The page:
When discussing the economic growth of a post-COVID landscape, too often the role of angel investors is overlooked. Angel investors, or private investors who are often wealthy, finance small business ventures in exchange for equity. For small businesses, angel investors provide a much needed lifeline in the form of cash infusion that doesn’t have to be repaid, except in shared ownership. Private investment, most often through angel investors, is undoubtedly a driving force in technological advancement and job creation.
Unfortunately, angel investment has recently been threatened by the looming possibility of capital gains tax increases under the new administration. Long-term capital gains taxes are applied to assets, such as equity in business, owned for over a year when sold. As of now, long-term capital gains are taxed at 20 percent for wealthy investors. The White House is now calling for a 39.6% top federal tax rate, nearly double the current amount.
As Chris Edwards, director of tax policy studies at Downsizing Government, explains, “In biotechnology and other leading-edge industries, after-tax investor gains are often reinvested in the next round of risky startups, thus creating a virtuous cycle.”
One of the reasons that nearly all high-income countries keep capital-gains taxes low is to help ensure that investors and entrepreneurs are incentivized to take the risk of committing time and resources to relatively risky start-up ventures, typically reliant on the type of scientific and technical innovation that fuels job growth and progress in the long run.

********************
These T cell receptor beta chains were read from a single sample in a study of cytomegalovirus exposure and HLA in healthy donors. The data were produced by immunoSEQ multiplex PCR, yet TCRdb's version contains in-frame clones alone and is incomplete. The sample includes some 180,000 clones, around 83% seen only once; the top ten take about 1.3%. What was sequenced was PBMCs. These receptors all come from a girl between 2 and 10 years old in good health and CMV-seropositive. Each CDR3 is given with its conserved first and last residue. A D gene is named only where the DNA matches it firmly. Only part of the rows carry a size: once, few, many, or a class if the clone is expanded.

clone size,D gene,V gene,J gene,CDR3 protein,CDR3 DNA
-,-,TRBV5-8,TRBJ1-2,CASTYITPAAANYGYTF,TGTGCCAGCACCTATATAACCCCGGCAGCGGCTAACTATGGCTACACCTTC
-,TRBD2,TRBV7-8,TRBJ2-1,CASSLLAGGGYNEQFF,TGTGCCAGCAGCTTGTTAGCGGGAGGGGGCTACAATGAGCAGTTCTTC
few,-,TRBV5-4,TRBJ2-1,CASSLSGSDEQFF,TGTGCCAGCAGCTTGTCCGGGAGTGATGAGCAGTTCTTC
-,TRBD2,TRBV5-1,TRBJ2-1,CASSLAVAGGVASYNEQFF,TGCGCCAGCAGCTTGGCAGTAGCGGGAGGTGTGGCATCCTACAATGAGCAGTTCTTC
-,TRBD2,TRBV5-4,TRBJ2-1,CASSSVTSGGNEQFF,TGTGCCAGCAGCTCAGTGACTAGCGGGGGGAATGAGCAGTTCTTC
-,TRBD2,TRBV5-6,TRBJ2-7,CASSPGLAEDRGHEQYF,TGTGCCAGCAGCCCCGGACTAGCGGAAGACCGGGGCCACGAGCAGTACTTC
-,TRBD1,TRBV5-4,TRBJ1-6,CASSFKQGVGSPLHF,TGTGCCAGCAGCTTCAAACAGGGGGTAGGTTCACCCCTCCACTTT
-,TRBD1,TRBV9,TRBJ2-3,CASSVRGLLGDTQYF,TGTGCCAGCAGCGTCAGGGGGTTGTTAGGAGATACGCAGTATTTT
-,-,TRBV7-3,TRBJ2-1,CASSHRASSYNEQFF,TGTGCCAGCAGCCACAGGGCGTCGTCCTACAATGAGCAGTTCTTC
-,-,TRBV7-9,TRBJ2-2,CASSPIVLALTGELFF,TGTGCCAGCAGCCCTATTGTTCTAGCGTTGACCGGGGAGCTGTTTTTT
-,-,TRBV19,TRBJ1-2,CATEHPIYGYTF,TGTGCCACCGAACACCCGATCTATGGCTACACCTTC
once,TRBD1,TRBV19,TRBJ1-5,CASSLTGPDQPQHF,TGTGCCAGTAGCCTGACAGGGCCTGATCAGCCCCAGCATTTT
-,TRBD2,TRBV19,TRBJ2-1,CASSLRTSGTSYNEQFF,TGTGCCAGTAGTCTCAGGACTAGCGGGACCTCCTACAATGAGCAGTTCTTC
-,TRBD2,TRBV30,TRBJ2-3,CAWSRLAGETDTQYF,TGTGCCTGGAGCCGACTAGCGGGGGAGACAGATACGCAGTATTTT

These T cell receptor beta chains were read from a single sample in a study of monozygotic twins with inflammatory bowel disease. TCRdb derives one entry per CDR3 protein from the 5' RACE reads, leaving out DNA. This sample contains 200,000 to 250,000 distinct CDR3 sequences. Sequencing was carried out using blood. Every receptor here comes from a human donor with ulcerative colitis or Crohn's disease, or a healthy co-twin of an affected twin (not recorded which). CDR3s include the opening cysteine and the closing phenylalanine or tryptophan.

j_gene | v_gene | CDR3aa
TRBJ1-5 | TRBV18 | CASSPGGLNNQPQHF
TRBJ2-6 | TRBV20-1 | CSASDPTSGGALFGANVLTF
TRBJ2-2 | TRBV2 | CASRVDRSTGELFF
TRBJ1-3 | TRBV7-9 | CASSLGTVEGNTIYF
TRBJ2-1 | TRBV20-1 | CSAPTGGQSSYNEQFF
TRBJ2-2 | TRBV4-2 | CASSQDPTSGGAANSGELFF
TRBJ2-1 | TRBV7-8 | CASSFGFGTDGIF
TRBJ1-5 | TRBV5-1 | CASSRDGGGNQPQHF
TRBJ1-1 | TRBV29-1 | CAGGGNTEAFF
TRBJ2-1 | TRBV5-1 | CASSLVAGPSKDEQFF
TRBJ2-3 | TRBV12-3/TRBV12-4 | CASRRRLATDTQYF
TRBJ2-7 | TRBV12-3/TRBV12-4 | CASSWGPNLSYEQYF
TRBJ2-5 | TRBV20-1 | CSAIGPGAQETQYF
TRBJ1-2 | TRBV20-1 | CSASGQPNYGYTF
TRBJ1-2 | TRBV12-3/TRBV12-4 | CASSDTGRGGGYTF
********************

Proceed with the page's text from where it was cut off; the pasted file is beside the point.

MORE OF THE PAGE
According to Census Bureau data, although startups comprise less than one percent of all companies, they generate 10 percent of new jobs in any given year. The Kauffman Foundation’s Tim Kane pointed out that “without startups, there would be no net job growth in the U.S. economy.” In the same paper, he lays out the argument that “in terms of the life cycle of job growth, policymakers should appreciate the tremendous effect of job creation in the first year of a firm’s life.”
Wealthy angel investors have been behind many US corporations that have revolutionized their field and led to unprecedented growth and technological progress. Henry Ford, for example, received an infusion of cash from coal dealer Alexander Y. Malcolmson. The first investor in Apple was a millionaire retiree from Intel, Mike Markkula. Jeff Bezos obtained $8 million from Kleiner Perkins to build Amazon.
An increase in capital gains taxes would discourage such high-risk investments that provide much-needed seed money to startups, and induce investors to shift their investments to dividend-paying stocks or bonds. While safer, these avenues of investment do not produce the jobs or innovation that startups do, and would hinder entrepreneurship.
“Such tax increases would be a blow to startup investment and entrepreneurship,” Edwards writes. “People considering launching technology startups would instead stay in salaried jobs because earning a smaller after-tax gain from a startup would not be worth all the extra stress, risk, and hard work.”
This tax increase would also make it harder for startups to attract skilled workers. Three-quarters of Silicon Valley firms offer stock options to employees to lure them away from their salaried positions at large companies. A significantly higher capital gains tax would make that benefit much less appealing.
A capital gains tax increase would come as a huge blow to angel investors who fund the new technologies and ideas that we often take for granted. To ensure future growth and progress, it is imperative that we create and maintain an environment that allows angel investors to operate and thrive.
This article, Why a Capital Gains Tax Increase Would Be a Massive Jobs (and Wealth) Killer, was originally published by the Foundation for Economic Education and appears here with permission. Please support their mission.